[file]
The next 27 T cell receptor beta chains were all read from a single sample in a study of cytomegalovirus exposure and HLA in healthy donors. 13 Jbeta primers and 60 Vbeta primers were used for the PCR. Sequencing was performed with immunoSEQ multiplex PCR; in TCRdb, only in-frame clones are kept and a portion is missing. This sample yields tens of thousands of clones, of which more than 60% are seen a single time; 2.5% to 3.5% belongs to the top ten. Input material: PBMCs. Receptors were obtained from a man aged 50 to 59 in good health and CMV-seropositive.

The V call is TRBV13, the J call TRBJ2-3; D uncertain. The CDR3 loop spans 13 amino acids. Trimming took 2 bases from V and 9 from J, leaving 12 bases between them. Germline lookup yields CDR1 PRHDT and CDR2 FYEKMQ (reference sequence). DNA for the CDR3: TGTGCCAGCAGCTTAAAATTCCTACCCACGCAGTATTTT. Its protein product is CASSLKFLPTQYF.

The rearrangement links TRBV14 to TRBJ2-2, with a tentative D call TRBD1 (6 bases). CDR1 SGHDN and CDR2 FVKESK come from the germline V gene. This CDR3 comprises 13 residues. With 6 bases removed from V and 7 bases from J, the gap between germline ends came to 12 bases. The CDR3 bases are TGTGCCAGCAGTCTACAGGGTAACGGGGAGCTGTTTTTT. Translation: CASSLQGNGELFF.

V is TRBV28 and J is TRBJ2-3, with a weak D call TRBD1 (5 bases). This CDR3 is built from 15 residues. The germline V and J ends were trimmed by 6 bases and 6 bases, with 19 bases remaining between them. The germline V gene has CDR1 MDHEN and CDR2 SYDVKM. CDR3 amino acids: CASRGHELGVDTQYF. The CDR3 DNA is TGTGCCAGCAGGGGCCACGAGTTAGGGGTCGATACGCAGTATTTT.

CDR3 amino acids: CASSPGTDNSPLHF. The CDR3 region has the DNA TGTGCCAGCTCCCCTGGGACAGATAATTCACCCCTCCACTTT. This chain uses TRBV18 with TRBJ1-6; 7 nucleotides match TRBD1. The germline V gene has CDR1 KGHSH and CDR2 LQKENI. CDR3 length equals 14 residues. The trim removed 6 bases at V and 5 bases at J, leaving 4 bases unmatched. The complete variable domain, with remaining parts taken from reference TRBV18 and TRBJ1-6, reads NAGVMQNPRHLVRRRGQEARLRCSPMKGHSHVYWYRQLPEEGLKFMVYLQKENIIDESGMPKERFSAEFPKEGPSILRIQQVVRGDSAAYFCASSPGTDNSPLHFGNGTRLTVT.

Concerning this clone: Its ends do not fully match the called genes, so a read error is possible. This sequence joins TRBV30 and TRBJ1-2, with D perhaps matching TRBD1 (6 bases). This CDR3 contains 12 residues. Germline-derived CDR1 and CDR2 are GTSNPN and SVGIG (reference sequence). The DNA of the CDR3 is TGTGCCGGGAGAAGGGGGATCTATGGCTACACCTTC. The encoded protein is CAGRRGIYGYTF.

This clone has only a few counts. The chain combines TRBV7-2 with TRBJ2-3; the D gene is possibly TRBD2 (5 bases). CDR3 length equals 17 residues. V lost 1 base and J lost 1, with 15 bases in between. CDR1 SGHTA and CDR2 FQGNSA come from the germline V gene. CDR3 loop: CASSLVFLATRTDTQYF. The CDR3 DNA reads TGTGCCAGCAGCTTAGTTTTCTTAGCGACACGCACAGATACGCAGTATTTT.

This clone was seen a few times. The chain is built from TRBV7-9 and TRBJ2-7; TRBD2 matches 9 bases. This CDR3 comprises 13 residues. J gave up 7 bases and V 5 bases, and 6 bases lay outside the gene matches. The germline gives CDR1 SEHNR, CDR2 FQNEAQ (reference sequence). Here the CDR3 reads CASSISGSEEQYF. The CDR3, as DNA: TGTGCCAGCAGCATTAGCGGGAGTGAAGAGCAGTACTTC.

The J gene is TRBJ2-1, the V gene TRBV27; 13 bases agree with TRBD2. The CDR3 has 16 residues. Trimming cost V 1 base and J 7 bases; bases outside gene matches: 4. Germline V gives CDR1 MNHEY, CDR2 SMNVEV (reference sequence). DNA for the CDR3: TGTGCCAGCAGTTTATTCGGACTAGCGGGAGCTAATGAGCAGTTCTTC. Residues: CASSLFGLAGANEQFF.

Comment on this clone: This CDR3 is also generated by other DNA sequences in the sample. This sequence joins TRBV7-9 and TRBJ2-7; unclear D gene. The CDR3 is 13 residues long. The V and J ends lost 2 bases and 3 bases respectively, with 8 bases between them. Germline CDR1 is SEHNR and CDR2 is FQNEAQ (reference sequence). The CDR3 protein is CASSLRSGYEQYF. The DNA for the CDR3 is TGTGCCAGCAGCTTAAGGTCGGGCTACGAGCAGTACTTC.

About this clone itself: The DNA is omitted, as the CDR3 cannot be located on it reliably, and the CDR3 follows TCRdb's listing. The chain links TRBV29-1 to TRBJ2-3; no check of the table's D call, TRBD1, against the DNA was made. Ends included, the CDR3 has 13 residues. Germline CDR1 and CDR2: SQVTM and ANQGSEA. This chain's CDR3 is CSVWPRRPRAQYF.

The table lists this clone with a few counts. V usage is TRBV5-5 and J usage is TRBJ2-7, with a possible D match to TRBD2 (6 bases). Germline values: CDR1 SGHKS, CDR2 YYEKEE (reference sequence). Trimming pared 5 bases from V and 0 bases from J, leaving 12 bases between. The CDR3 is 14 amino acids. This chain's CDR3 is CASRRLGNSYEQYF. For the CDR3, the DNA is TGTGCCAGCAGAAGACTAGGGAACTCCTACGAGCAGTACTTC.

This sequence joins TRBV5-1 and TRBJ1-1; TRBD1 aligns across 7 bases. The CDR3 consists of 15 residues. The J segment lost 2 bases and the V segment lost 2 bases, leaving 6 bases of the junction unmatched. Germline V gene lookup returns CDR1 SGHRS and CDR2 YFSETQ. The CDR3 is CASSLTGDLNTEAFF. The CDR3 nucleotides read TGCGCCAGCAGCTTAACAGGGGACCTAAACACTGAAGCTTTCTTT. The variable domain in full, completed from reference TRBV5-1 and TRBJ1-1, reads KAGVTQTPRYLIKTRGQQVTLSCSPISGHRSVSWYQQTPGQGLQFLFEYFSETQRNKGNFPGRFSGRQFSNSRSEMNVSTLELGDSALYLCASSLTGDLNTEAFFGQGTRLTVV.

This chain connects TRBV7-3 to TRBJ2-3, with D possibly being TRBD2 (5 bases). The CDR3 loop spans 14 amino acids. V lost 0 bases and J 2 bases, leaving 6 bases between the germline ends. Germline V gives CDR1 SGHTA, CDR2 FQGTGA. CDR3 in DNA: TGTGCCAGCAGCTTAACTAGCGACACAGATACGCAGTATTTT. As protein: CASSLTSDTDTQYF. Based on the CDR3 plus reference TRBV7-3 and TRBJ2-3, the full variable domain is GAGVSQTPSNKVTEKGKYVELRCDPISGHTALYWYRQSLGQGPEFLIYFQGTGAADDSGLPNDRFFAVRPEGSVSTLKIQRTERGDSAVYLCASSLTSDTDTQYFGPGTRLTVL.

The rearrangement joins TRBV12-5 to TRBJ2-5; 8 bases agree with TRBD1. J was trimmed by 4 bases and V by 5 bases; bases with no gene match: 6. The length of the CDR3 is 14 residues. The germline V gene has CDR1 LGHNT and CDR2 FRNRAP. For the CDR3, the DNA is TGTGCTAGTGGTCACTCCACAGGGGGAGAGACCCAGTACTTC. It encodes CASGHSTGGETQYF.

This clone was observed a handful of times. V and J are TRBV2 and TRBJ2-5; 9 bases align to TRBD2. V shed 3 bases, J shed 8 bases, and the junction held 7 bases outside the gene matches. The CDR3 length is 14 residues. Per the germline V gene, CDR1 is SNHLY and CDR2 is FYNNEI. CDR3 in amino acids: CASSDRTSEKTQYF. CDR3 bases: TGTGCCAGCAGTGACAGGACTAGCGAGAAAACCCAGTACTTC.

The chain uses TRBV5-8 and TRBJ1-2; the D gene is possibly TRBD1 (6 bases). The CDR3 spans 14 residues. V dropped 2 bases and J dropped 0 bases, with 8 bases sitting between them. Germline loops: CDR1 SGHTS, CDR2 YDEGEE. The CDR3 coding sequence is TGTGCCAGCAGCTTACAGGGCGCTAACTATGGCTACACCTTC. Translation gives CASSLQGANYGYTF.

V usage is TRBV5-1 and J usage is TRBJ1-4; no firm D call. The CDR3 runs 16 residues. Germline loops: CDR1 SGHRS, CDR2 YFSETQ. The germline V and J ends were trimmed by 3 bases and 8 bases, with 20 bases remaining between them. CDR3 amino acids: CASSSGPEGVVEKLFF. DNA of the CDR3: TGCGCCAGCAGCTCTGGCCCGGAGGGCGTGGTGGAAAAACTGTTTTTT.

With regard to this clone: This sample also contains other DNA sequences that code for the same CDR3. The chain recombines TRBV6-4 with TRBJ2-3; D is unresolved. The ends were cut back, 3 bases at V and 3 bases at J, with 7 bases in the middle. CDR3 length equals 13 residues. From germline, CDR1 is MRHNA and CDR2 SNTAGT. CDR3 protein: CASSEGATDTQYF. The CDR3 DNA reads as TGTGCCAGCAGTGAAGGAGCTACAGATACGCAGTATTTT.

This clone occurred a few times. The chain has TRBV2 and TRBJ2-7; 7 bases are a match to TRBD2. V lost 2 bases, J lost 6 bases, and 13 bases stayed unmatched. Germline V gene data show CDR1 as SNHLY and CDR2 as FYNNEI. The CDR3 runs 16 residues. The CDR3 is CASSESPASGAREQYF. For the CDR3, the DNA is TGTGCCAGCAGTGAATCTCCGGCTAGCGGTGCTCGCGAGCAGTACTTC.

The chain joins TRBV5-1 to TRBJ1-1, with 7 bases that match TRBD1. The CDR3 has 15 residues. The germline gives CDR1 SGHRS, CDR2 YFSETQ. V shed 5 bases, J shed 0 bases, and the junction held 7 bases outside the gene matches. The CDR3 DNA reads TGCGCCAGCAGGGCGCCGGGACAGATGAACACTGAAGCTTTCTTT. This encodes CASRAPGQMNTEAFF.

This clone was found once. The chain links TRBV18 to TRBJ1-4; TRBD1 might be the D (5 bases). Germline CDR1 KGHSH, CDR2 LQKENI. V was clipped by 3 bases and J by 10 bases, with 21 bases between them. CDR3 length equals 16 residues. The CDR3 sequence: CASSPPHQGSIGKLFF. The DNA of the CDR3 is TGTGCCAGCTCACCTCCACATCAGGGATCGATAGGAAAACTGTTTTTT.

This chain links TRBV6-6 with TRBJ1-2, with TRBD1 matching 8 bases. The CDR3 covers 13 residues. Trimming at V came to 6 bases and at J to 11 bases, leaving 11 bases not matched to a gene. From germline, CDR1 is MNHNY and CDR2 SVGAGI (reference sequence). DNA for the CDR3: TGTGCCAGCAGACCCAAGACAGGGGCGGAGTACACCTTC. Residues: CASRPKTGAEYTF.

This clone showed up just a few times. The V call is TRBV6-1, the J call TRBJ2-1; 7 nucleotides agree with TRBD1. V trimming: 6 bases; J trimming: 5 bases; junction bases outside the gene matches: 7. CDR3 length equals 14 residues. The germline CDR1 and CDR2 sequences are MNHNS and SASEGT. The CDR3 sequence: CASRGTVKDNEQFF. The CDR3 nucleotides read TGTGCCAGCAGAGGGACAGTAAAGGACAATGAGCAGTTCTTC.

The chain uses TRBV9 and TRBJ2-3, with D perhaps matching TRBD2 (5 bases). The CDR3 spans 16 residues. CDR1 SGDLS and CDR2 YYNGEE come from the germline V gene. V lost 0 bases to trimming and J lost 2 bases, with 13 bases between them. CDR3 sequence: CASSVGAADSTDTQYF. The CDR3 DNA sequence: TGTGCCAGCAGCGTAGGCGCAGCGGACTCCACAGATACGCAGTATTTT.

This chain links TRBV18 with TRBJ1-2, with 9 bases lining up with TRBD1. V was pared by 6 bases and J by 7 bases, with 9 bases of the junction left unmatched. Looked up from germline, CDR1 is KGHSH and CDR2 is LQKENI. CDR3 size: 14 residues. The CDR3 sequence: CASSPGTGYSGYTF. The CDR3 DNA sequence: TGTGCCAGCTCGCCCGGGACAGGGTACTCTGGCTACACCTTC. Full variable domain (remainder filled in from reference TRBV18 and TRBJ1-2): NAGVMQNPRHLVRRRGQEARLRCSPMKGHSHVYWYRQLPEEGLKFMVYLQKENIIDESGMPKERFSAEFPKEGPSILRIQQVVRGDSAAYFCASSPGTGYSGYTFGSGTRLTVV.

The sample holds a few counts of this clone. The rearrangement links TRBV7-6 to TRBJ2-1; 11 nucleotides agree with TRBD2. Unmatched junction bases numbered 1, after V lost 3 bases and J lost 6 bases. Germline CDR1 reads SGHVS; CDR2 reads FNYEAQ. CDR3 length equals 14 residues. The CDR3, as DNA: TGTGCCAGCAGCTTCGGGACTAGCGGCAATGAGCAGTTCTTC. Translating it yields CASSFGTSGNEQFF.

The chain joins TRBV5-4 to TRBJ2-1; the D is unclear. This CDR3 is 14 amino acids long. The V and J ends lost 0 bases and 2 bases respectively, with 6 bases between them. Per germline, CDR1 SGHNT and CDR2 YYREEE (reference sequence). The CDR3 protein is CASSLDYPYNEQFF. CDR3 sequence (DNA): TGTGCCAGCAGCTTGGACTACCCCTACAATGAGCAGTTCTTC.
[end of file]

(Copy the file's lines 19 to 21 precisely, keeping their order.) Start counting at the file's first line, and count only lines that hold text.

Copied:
With regard to this clone: This sample also contains other DNA sequences that code for the same CDR3. The chain recombines TRBV6-4 with TRBJ2-3; D is unresolved. The ends were cut back, 3 bases at V and 3 bases at J, with 7 bases in the middle. CDR3 length equals 13 residues. From germline, CDR1 is MRHNA and CDR2 SNTAGT. CDR3 protein: CASSEGATDTQYF. The CDR3 DNA reads as TGTGCCAGCAGTGAAGGAGCTACAGATACGCAGTATTTT.

This clone occurred a few times. The chain has TRBV2 and TRBJ2-7; 7 bases are a match to TRBD2. V lost 2 bases, J lost 6 bases, and 13 bases stayed unmatched. Germline V gene data show CDR1 as SNHLY and CDR2 as FYNNEI. The CDR3 runs 16 residues. The CDR3 is CASSESPASGAREQYF. For the CDR3, the DNA is TGTGCCAGCAGTGAATCTCCGGCTAGCGGTGCTCGCGAGCAGTACTTC.

The chain joins TRBV5-1 to TRBJ1-1, with 7 bases that match TRBD1. The CDR3 has 15 residues. The germline gives CDR1 SGHRS, CDR2 YFSETQ. V shed 5 bases, J shed 0 bases, and the junction held 7 bases outside the gene matches. The CDR3 DNA reads TGCGCCAGCAGGGCGCCGGGACAGATGAACACTGAAGCTTTCTTT. This encodes CASRAPGQMNTEAFF.